The key to a proper implementation of any learning system is identifying the constraints and defining the specifications for the system. This study, known as the ‘Detailed Constraint Analysis’, helps in identifying the constraints which might create a roadblock during the actual implementation. (Download this INCITE Micro-learning Framework to find out more about Detailed Constraint Analysis)
Here are the 7 recommended parameters one must check to ensure that the implementation specifications are comprehensive:
1. Device Constraints – These constraints pertain to whether the micro-learning is being built for the mobile or the desktop or both. Based on the answer to this question, constraints with respect to operating systems, screen orientation and sizing, app vs. web, etc. need to be further analyzed.
2. Security Constraints – These constraints pertain to the data and access security concerns of the organization. These can range from basic questions like whether the learning is to be accessible only inside the office to more complex issues like remote wiping of learning data on exits, etc.
3. Bandwidth Constraints – These constraints pertain to the network bandwidth available for the learning system. These constraints are typically derived from surrogate analysis of geographical dispersion and network capabilities of the devices on which the learning is to be deployed.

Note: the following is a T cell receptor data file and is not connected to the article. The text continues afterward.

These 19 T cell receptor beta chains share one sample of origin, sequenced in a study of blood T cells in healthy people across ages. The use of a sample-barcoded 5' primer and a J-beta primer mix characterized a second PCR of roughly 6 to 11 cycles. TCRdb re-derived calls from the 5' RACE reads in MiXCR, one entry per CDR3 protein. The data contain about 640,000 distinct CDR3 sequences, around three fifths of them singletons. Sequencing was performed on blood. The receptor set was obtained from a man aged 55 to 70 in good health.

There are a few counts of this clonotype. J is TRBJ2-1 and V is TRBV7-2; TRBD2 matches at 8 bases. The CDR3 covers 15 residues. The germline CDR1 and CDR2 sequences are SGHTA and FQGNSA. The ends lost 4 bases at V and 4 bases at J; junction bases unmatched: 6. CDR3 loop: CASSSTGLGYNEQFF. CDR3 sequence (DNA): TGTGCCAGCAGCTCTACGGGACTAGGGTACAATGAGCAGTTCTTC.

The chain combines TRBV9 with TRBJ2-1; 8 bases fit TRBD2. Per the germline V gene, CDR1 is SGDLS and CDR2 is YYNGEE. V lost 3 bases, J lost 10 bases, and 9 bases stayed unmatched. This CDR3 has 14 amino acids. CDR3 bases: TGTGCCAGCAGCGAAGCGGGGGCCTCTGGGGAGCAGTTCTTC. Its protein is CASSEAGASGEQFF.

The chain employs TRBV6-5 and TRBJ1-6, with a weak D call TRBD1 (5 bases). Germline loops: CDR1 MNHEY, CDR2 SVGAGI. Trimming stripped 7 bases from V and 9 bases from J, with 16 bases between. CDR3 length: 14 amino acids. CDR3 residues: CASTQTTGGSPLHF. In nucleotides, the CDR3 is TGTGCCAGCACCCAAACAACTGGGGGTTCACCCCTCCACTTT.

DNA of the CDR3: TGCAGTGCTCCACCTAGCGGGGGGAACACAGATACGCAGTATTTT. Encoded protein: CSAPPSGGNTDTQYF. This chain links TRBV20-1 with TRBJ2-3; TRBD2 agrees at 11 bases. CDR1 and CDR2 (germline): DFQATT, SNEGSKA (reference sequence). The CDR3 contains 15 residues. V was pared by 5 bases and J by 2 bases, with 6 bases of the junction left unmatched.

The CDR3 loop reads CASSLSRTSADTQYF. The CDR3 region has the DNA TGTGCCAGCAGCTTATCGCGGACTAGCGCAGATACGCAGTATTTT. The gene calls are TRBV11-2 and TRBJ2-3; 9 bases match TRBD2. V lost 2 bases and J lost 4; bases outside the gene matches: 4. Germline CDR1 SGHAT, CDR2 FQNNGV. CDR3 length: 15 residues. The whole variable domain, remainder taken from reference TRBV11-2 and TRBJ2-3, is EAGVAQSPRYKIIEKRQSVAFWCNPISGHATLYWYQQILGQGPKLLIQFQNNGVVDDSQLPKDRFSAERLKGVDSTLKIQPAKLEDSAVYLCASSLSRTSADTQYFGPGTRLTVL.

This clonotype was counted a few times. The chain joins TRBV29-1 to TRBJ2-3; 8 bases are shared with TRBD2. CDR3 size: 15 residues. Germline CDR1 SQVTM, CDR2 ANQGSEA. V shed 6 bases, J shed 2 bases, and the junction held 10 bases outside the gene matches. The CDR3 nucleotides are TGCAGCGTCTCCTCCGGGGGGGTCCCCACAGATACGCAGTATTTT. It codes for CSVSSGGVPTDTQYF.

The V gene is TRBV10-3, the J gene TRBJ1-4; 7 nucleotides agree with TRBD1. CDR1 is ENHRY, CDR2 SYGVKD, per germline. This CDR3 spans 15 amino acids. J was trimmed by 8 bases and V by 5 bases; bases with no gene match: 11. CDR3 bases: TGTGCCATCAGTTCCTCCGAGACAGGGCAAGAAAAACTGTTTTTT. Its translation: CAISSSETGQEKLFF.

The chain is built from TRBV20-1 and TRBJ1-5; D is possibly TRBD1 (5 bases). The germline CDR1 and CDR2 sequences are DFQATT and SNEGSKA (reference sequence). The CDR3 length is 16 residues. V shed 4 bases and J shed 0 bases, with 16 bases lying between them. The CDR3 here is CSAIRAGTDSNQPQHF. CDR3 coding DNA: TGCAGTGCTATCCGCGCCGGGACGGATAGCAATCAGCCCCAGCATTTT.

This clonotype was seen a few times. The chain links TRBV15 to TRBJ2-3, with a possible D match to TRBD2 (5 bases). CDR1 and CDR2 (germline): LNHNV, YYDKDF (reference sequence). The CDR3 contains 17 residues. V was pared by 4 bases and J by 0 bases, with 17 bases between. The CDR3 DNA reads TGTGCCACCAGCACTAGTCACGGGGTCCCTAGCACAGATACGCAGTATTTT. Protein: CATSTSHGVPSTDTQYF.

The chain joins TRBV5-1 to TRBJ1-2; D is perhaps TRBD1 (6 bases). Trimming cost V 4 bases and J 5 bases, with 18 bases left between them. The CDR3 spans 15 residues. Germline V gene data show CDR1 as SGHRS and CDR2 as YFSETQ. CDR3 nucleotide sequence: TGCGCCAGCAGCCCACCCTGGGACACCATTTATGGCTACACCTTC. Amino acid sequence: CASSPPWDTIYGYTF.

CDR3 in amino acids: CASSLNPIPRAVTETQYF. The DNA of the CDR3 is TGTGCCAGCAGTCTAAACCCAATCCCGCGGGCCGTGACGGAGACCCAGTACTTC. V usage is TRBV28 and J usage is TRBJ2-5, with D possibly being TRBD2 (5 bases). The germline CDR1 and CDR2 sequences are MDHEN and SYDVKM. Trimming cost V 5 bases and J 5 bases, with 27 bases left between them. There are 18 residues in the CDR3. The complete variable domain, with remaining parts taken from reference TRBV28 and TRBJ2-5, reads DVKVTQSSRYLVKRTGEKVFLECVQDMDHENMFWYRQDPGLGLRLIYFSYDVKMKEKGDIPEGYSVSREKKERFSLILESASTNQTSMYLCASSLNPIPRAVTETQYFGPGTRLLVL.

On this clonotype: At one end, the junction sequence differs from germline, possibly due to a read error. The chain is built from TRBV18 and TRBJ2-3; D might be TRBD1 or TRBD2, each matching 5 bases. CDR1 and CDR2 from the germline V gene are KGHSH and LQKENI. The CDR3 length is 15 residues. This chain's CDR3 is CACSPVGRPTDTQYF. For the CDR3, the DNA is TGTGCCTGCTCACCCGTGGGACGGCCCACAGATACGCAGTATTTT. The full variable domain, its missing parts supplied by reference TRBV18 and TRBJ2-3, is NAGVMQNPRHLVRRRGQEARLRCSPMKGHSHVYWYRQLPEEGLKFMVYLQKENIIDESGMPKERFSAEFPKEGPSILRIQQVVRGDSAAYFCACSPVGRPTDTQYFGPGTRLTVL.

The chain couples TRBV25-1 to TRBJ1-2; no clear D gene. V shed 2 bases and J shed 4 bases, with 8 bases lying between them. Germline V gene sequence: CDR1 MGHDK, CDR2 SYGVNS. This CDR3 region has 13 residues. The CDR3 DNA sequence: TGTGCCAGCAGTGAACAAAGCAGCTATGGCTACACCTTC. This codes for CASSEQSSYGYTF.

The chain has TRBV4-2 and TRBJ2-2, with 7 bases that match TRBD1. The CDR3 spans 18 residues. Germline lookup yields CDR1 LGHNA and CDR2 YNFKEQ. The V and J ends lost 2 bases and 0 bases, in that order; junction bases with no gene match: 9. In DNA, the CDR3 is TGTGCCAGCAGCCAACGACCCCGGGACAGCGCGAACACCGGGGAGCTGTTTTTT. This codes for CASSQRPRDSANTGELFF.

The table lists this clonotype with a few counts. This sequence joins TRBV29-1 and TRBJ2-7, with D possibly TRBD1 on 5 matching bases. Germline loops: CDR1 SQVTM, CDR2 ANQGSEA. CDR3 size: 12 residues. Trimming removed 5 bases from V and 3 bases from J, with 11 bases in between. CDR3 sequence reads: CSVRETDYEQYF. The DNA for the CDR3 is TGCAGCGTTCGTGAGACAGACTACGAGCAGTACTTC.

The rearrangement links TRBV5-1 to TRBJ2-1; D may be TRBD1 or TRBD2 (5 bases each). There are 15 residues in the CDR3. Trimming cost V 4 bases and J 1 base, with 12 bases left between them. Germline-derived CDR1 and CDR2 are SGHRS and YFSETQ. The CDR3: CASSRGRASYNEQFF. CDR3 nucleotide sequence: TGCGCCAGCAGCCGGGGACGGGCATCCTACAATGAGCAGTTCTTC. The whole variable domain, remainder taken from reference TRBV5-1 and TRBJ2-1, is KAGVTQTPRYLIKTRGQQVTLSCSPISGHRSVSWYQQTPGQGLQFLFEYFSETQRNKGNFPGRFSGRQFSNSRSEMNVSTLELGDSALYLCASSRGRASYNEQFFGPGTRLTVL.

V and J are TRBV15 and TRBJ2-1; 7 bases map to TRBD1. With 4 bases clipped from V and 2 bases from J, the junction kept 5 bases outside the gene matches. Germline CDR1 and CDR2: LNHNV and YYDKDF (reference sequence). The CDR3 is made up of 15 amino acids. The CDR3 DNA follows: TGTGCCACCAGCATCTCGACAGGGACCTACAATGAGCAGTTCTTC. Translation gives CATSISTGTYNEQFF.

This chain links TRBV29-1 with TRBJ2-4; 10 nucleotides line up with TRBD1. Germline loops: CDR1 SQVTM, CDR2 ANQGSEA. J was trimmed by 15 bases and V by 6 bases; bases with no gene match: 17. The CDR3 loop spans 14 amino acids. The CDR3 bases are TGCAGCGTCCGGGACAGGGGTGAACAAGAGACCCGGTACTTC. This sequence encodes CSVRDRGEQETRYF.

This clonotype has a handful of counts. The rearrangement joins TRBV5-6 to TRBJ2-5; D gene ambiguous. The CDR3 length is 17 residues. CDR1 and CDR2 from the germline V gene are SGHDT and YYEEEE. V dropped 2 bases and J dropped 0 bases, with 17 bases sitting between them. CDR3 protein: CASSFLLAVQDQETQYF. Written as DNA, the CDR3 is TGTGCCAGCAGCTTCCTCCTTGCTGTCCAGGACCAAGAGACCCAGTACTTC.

4. Org Structure Constraints – These pertain to the team structures within the company and non-hierarchical structures (like Leadership Group, Committees, etc.) that might be present. The main aspect to analyze is the likelihood and extent of overlap between multiple micro-learning systems for a learner who might belong to multiple cohorts.
5. Engagement Level Constraints – A lot of organizations seek to tread cautiously on the extent of engagement they would like to implement. The interaction level of the micro-learning has to be kept on the fine line which creates motivation without creating obsession which hampers work.
6. Learner Psychology Constraints – Depending on the organizational DNA and employee profiles, it is critical to understand the needs and attitudes of the learner groups and design the system accordingly. In this section, it is also critical to assess how learners might try to “game the system”.